Against innovation

We are pressed on every side by the “demands of modern life,” to which, as gentle reader will understand, I am generally opposed. Not entirely, of course, for I am on record allowing the use of electricity, and certain labour-saving devices, on the one condition that they do not disturb the background audio-visual and tactile quiet. Even at that, I am a reasonable man. I have allowed into the High Doganate, for instance, a manual coffee-bean grinder; and there was already a similar device, used to grind spices. There is the grinding sound, when one uses these inventions. But it is not unpleasant. The turning of the crank is physically satisfying. Whereas, an electric grinder makes an extremely unpleasant noise, and is the devil to clean.

In a sound-proofed room in a factory, we might perhaps tolerate powered, specialized equipment. Circular saws and the like: the Shakers allowed them (indeed, invented them), and what was tolerable to the Shakers is tolerable to me.

It is possible to construct an electric fan that is essentially silent. I know, because I have seen and heard such a thing. One is conscious only of the whoosh of air, put in motion by the blades. I’m with the pope on this one. Higher ceilings, ceiling fans, and natural ventilation (including wind shafts) should make whining air conditioners unnecessary. How often the noisome device was installed, to compensate for design errors: to force a result that could have been obtained peaceably. Marble floors, or terra cotta for the poor; thick walls of stone, or adobe — it is possible to create the cool of a cave against the baking sun. And conversely, as the Romans taught us, hot-water pipes can be run through the masonry to spread warmth in winter, and the walls then store heat. Stoves can be adapted to burn all manner of rubbish; Stirling engines to quietly generate power. Intelligent design is possible, that seldom requires service or repairs, and once made, costs little or nothing.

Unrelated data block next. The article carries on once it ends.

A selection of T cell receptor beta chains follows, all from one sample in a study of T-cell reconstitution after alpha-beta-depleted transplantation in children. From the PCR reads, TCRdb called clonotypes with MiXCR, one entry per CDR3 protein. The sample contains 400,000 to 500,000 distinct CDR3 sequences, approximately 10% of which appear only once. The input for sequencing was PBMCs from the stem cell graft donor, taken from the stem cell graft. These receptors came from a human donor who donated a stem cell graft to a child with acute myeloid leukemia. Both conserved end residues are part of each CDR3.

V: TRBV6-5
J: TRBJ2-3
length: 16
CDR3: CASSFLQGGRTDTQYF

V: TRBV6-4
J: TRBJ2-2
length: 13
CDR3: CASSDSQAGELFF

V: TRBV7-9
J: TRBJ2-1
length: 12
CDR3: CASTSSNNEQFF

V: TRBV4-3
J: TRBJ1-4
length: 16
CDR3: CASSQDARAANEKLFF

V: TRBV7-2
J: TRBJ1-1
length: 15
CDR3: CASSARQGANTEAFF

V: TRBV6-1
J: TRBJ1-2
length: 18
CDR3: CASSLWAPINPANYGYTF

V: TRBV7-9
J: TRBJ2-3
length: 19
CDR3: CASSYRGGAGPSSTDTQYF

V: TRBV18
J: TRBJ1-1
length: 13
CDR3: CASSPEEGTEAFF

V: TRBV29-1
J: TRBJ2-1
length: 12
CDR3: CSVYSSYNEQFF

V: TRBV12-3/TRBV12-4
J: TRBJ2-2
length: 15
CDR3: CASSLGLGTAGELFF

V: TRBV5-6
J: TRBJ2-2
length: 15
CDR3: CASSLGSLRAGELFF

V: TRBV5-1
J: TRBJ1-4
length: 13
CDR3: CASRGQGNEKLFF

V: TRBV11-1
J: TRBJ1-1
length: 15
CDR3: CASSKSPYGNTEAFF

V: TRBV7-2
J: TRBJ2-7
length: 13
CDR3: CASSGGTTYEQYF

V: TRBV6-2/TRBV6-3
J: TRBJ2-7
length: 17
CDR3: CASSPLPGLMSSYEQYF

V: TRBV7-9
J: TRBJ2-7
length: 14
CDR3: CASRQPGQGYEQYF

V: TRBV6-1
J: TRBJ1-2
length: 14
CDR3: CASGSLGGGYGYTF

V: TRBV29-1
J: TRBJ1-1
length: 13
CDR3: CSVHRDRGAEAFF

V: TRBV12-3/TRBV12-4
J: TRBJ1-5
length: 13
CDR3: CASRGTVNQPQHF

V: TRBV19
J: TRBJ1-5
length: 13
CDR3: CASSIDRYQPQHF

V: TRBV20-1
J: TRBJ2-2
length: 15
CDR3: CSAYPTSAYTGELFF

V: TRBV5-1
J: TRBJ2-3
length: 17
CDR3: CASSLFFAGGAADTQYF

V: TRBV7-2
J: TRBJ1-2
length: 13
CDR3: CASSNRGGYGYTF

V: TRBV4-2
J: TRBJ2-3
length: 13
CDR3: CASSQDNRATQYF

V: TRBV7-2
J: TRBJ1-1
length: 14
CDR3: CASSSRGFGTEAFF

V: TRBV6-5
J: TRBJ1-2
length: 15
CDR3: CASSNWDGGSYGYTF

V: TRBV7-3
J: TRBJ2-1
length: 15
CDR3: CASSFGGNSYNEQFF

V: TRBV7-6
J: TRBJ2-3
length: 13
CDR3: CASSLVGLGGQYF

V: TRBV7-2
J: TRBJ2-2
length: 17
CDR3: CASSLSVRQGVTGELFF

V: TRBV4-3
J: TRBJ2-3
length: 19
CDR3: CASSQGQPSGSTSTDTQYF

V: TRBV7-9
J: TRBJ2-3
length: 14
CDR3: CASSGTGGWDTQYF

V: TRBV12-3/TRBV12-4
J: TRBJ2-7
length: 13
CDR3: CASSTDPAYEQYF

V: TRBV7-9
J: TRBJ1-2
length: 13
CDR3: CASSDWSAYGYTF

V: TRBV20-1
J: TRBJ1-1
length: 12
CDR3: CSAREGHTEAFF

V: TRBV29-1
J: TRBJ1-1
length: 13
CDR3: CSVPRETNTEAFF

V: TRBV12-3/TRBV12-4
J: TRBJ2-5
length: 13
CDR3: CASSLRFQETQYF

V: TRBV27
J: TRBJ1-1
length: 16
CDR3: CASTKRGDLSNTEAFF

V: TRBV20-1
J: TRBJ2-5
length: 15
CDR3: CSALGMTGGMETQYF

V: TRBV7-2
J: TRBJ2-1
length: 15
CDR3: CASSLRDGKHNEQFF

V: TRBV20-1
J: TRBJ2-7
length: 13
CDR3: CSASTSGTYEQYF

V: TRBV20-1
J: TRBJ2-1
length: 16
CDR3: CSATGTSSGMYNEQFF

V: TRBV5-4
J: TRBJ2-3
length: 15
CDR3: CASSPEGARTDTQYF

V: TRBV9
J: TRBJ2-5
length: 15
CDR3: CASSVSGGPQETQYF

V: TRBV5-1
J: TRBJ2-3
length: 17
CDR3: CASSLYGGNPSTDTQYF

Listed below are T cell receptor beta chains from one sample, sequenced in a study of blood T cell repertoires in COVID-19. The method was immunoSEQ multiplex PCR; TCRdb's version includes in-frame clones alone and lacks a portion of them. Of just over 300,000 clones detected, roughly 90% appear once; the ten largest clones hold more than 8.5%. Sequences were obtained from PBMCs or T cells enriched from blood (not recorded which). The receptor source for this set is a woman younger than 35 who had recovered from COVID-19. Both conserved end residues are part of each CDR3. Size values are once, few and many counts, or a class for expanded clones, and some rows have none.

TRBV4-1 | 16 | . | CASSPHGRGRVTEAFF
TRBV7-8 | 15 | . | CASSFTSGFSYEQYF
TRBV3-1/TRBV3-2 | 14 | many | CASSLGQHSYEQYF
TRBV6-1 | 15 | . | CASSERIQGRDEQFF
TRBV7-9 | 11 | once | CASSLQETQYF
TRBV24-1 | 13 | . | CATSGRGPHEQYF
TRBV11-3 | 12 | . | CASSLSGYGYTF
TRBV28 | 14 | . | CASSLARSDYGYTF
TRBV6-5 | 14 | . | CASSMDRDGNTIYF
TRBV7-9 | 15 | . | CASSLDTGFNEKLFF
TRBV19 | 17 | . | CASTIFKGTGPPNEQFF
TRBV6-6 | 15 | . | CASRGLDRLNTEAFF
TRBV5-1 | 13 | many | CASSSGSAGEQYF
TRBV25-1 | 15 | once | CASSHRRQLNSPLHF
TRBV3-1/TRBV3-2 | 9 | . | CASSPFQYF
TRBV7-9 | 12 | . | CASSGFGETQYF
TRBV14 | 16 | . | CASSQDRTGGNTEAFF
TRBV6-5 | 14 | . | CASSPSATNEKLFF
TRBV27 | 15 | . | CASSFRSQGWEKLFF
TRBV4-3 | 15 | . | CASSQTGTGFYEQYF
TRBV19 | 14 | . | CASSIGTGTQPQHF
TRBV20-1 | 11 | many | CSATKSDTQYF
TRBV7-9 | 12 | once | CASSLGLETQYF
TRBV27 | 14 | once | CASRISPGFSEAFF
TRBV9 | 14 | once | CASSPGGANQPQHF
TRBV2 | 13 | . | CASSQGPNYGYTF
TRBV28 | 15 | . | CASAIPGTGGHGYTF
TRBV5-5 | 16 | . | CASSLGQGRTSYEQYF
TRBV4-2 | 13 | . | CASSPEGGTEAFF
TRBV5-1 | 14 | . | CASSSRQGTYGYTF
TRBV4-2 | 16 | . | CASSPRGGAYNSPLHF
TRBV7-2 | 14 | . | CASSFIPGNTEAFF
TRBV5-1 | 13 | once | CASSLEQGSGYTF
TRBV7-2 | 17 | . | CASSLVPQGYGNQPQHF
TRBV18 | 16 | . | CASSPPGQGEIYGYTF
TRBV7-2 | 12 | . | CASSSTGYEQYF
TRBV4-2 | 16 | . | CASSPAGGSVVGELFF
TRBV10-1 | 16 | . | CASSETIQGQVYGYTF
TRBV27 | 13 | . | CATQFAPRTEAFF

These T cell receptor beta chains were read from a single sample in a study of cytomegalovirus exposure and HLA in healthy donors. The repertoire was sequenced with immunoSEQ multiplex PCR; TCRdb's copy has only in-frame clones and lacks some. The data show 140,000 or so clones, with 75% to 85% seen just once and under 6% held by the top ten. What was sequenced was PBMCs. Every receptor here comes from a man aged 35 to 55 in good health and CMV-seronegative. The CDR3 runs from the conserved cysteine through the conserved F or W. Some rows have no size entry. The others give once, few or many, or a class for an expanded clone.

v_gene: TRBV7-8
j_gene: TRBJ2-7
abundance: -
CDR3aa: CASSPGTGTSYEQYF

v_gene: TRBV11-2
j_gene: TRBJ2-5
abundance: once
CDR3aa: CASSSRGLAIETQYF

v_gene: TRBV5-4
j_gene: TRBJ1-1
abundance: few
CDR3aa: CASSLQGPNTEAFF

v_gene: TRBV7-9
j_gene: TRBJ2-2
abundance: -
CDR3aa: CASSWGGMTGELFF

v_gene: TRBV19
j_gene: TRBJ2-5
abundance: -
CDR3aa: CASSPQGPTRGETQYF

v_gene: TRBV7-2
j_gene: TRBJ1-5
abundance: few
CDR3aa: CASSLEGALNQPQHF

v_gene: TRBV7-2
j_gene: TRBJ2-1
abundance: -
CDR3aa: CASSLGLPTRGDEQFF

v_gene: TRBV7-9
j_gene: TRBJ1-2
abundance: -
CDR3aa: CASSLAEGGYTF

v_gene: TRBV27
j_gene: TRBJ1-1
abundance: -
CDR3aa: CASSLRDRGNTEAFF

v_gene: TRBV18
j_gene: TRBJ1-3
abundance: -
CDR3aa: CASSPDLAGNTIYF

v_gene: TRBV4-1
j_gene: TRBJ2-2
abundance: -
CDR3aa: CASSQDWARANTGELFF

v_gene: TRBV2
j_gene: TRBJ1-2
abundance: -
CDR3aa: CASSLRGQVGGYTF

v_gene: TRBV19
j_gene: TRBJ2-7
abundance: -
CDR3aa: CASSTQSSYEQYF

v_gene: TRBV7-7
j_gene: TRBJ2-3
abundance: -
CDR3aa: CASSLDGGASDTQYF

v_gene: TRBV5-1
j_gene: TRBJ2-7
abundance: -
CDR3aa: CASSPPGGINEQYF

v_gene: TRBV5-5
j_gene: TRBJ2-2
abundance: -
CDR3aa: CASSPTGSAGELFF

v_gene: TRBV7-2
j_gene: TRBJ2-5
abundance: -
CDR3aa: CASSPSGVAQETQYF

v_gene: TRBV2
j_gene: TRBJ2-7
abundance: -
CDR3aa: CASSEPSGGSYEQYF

True, any of these measures will have what the hucksters call a “positive impact on the environment,” by which they mean, a slight reduction of some screamingly negative impact. They speak sometimes of “passive technology,” which is what humans were using since time out of mind. Many of these greenish people are unstable, however, and should not be trusted. They are apt to recommend technical “solutions” uglier than what they replace (e.g. those vile, bird-killer windmills). Aggressive commercial interests have no trouble cashing in, with tawdry and unnecessary “eco” products.

Whereas, tranquility in domestic and common life requires not more but less. We should edit what is ugly out of the picture, gradually in the calm of a benign outlook.

Is it sound? Is it moral? Is it beautiful? These are the questions to put before the court. Is it proportional? Does it fit with the location? Is it “ergonomic” and otherwise humane? Such questions were routinely asked by all workmen in all cultures before the Industrial Revolution, which had the effect of suppressing them. To recover sanity, children must be raised to know serenity, and the aesthetic means to “peace and quiet.”

And this can begin in no other way than with the prayerful apprehension of God. For God is to be found in the Real Presence, yet also in the unspoken liturgies of work, meals, play. Homo ludens is in his element, in a mimetic dance within the time He has ordained. We learn the harmonious steps, we fall into order.

Perhaps I am not even against innovation, but against the forced innovation that is characteristic of our age; the totalitarian impulse at its root. Men wish to impose their own order; but God’s order was sufficient to the day.